Bryan Strawser: Here, do we have a crisis management program? Do we have a defined crisis management team? Have we built a defined escalation process and a crisis management framework that allows for decisions to be made through a collaborative process, and then communicating the results of those decisions? To us, those three things are where we start. We have a defined crisis team with clear roles and responsibilities, we have a process to escalate things to that team, and for them to communicate upwards to executives into the board if that’s applicable, and then we have a framework on how to collaborate and make decisions and communicate the results of those decisions. Once those things are in place, then we look for a specific scenario, a crisis planning.
Bryan Strawser: “What are the top 10, 12, 15, 20 risk-based scenarios that we need to have specific plan annexes for?” Sometimes we build, think of something called a playbook that has all of this kind of laid out. Here’s our crisis playbook, and now we’re going to execute upon the things in that. Then lastly, that we have a good process, crisis management process for simulations and exercises. The next bucket is travel safety and security. This isn’t always applicable to organizations, but if you are traveling, and particularly, if your employees are traveling internationally to higher-risk locations than where you’re typically doing business, you probably need some element of a travel safety and security program.
Bryan Strawser: It starts with a legal concept around duty to care that you are planning and making life safety and safety, and the security of your employees is important to your organization. Travel safety and security starts with the duty to care, but it moves relatively quickly into travel policies like, “What are the travel policies? Are we looking at the risk of countries, or cities, or regions that employees are traveling to, and that we understand that there is a process in place in order to restrict travel and put some guidelines in place to ensure the safety and security of our travelers?” For example, in my previous employer, we had a country risk assessment process and a travel security council. Through that travel security council, we could bar travel to certain countries or certain regions because they were not safe for folks to go to in our opinion, but again, this varies by organization.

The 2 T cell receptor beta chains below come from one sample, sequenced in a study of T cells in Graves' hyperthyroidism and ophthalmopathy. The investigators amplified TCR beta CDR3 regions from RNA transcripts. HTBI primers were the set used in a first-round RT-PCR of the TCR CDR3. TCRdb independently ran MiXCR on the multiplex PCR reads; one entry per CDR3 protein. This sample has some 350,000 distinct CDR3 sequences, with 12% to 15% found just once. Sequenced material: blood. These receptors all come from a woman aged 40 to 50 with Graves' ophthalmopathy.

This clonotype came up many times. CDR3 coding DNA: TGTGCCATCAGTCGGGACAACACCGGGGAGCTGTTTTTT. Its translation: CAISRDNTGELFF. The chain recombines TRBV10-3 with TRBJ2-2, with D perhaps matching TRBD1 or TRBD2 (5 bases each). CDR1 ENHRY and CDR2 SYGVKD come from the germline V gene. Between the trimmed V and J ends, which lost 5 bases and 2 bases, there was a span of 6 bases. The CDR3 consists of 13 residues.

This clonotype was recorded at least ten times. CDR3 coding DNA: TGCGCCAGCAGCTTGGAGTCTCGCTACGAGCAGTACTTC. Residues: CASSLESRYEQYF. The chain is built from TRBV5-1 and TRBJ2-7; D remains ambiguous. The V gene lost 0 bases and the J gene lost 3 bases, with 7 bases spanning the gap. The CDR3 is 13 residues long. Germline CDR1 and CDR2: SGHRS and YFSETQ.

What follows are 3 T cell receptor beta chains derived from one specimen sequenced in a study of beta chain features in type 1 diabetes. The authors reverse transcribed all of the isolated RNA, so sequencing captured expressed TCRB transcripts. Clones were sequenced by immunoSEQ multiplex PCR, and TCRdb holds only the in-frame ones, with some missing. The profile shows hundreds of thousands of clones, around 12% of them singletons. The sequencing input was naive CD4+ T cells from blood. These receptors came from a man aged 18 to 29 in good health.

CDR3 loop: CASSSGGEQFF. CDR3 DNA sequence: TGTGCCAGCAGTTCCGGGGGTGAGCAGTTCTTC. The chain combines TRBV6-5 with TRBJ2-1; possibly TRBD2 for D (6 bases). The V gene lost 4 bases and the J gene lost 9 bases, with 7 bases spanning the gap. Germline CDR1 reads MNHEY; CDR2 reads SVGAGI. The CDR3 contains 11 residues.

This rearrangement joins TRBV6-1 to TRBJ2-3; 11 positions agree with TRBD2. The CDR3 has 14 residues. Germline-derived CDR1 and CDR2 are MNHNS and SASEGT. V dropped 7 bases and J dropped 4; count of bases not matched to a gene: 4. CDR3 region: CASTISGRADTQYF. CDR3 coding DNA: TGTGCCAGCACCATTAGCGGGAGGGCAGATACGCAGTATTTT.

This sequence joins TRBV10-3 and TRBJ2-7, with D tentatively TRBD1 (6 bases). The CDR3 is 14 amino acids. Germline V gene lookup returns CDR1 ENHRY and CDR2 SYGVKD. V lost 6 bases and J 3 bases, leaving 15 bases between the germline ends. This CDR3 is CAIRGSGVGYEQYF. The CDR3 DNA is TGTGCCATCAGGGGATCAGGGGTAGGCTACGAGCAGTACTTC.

Bryan Strawser: We then look for companies to risk rate, countries whether you’re working with a company like International SOS or Control Risks group to use their country risk ratings or you’re doing something internally. Then, we look for monitoring for major events that are happening near where your travelers are at or where they’re going. We talk about this intelligence monitoring, but it pairs closely with a travel tracking capability where you have the ability to see where your employees are at, and you’re able to see the events around them that might create risk. For example, a few years ago, one of our clients, there was an Active Shooter event going on in Germany, and one of our clients, his Chief Financial Officer was there actually within about half of a kilometer of where the event was going on. We knew that he was there.
Bryan Strawser: We had a travel tracking capability. We were able to quickly make contact with him and get him to a safe location, and then we’re able to evacuate him safely back to his hotel. That’s the kind of travel tracking an event or intelligence monitoring that you really need to have in place. Then lastly, for travelers internationally, you’re going to want to have third-party medical and security support for when these events do happen or when someone gets sick. Particularly, in some parts of the world, you need a vetted medical provider or access to vetted medical providers.
Bryan Strawser: You do not want your folks just walking up to the nearest hospital or clinic because you will wind up having folks in places that are perhaps not safe and where they’re not getting the level of care that you’re going to want them to have. That’s travel safety and security. The next area talks about partnerships, and here, we’re looking at, “What are the Public-Private Partnerships for an organization and their connectivity with the global security team?” We have these in several areas, and where your prioritize here would really depend upon the maturity of your organization and where you’re operating and what those risks are, but some of the partnerships we should look at are with emergency management agencies, and you have these typically local county, state, and then federal across the United States, and other countries are somewhat similar to this. Some countries only have this at a national level.